It snowed a good windless snow late Thursday night and into Friday morning. The air was calm and quiet enough that the snow was able to pile up on each and every naked tree branch, the top of the fence that divides The Run from the golf course, and even on those narrow brick nooks along the edges of the building. We awoke to a marvelously white new world that felt as though our old one had been both intensified and erased. The brittle grass and rough bark of the trees had been replaced with smooth, clean lines that moved elegantly against the clear sky.
By the time we ventured out the storm had long since passed and the sky was an incredible bright blue and the ground was gold in those few spots the rising sun could reach. Already the air had warmed enough that the snow high in the trees, balancing on the power lines and along the edges of the roofs was beginning to slip from its precarious perches to fall in thick clumps that wafted out and sprinkled down on us in a dazzling glittering shower as we passed beneath. Duncan turned his face into it, snapped it up and licked it off his muzzle but did not question it. I knew that it was supposed to be in the high 60's by the afternoon and that it would soon be gone, but Dunc did not care where it came from or how long it would last, only that it was there, fresh and clean and perfect for putting his footprint into and kicking up in thick clouds behind him, gossamer-like and airy enough to slide down the hillside in The Glen without it matting the blond fur on his belly.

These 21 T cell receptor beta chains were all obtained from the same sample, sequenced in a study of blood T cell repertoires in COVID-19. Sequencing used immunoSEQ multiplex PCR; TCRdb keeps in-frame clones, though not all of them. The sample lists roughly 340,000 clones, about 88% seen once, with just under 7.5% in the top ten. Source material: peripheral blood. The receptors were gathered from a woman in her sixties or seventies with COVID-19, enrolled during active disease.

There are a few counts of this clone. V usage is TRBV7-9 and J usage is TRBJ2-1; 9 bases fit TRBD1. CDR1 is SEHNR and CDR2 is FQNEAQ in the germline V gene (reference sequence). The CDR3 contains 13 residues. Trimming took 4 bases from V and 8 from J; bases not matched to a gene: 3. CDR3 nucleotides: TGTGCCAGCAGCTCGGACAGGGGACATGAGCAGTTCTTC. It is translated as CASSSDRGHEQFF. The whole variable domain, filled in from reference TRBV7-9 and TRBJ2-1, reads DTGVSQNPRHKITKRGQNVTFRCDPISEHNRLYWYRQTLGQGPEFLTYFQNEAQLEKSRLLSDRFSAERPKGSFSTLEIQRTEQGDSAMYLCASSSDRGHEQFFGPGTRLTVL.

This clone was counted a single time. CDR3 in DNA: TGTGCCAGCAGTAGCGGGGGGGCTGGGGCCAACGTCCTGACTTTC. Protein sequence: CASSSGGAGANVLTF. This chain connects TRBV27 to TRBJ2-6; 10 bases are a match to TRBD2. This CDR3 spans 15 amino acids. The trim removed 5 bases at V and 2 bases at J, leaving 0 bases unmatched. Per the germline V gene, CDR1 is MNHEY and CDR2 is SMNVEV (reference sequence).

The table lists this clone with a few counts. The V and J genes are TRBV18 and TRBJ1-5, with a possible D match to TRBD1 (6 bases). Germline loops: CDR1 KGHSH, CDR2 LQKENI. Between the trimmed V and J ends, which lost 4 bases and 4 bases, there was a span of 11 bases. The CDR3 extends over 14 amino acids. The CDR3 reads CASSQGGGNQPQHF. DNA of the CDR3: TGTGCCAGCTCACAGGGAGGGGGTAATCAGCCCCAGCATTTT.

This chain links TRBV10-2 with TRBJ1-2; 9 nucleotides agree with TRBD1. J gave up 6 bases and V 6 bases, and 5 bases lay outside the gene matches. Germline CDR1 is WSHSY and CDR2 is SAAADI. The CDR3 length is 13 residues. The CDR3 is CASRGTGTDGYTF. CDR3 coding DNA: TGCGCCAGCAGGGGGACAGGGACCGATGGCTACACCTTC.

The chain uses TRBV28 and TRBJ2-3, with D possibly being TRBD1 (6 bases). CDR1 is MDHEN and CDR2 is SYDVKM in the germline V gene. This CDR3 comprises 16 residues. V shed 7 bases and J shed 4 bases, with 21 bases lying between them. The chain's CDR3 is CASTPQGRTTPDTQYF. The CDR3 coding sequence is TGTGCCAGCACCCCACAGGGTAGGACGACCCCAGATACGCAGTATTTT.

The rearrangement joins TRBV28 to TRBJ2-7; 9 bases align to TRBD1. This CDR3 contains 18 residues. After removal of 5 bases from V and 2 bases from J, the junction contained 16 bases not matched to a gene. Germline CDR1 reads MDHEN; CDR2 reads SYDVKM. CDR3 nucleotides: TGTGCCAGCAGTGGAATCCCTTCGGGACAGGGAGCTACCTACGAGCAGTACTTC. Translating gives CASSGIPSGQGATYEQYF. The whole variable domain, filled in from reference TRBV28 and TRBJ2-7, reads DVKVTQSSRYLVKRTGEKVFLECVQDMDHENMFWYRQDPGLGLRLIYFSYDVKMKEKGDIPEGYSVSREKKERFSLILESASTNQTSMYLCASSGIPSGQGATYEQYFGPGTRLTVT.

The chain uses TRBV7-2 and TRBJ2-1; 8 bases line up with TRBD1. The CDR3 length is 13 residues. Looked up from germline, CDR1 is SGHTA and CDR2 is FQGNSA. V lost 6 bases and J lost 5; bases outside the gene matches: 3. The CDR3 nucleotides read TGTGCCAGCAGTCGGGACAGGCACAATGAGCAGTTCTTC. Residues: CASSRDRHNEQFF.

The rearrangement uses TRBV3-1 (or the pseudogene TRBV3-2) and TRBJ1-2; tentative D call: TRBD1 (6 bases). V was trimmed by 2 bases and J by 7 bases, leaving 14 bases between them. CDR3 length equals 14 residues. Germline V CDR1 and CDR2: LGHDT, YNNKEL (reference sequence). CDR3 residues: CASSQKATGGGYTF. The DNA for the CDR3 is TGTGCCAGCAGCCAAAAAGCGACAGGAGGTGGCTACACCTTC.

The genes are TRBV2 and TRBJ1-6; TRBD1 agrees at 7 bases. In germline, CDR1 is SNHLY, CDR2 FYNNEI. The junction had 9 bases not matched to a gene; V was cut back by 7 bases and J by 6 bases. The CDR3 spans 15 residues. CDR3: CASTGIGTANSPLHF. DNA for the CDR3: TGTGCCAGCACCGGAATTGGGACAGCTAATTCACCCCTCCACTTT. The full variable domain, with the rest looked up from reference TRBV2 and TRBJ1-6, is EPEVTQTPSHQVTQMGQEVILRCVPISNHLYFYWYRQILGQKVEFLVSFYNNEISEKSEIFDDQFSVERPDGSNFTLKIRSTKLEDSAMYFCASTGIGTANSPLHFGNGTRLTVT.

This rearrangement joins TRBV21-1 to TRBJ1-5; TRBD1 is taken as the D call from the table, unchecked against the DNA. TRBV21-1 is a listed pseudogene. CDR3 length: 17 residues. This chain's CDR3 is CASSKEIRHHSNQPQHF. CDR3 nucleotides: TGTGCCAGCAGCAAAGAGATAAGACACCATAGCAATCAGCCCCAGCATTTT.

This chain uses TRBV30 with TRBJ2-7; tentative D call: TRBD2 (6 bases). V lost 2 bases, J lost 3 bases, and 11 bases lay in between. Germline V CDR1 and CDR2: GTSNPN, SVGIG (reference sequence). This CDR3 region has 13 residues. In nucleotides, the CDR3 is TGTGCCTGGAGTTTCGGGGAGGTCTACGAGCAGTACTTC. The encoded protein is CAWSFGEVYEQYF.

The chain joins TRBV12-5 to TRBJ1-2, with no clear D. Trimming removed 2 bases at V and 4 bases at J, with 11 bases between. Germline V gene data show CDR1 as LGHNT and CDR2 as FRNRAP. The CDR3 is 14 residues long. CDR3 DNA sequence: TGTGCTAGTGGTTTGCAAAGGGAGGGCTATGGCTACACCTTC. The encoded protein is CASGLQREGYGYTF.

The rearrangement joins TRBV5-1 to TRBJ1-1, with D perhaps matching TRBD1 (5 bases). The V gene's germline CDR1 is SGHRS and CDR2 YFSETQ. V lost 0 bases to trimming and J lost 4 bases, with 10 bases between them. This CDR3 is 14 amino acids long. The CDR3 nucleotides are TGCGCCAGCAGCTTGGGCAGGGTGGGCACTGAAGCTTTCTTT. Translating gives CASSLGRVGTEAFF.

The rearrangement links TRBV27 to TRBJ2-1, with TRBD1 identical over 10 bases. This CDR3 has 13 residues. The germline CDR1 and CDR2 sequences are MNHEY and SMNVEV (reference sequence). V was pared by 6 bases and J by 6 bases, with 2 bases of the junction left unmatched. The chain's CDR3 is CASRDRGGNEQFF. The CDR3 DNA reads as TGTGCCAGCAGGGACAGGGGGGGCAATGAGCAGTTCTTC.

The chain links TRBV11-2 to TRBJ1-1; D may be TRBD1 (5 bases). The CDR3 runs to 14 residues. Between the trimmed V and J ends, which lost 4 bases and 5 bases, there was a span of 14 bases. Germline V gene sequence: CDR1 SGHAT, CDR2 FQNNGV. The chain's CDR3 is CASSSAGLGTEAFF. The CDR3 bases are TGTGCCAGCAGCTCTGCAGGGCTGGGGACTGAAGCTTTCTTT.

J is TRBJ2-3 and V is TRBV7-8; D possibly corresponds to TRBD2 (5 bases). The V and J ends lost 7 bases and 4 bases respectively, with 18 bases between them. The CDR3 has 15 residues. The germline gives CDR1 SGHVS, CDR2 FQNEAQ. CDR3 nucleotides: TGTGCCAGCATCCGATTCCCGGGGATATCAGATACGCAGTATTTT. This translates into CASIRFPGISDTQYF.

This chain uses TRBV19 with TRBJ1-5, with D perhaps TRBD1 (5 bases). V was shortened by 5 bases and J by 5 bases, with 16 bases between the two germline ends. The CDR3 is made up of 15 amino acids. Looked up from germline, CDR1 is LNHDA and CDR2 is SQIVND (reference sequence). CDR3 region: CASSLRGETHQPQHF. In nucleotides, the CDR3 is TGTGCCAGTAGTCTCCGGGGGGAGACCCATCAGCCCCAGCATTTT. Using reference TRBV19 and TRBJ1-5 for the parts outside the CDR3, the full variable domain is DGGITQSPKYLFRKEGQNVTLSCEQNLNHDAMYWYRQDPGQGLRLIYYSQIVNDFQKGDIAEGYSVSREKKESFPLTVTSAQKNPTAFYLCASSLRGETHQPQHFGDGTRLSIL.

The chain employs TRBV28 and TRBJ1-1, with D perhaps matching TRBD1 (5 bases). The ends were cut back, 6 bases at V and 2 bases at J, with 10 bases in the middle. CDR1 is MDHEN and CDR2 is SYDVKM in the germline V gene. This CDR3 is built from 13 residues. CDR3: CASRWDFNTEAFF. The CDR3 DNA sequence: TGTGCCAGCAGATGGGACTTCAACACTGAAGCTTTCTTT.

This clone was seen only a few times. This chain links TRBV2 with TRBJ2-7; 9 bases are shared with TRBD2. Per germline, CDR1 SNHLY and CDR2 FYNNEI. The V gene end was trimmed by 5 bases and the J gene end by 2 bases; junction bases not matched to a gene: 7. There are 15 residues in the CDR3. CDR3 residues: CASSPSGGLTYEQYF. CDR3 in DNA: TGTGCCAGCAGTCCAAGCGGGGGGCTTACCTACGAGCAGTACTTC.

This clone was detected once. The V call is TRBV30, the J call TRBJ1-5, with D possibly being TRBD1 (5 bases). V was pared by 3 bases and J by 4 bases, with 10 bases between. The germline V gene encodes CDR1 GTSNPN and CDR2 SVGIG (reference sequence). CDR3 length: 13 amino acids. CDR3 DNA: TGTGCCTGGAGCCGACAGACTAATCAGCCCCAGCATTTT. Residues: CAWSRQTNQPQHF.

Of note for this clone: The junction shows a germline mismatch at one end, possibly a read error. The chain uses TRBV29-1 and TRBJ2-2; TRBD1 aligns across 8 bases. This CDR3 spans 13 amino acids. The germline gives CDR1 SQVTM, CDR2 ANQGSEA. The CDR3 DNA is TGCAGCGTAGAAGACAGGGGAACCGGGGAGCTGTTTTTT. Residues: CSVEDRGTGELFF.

What a difference a day can make. But that's Spring on the edge of The Rockies. Duncan takes nothing for granted and lives each moment to it's fullest, dragging me along behind him, be it through thick, new snow or the mud the day after. His joy is not dependent on the weather.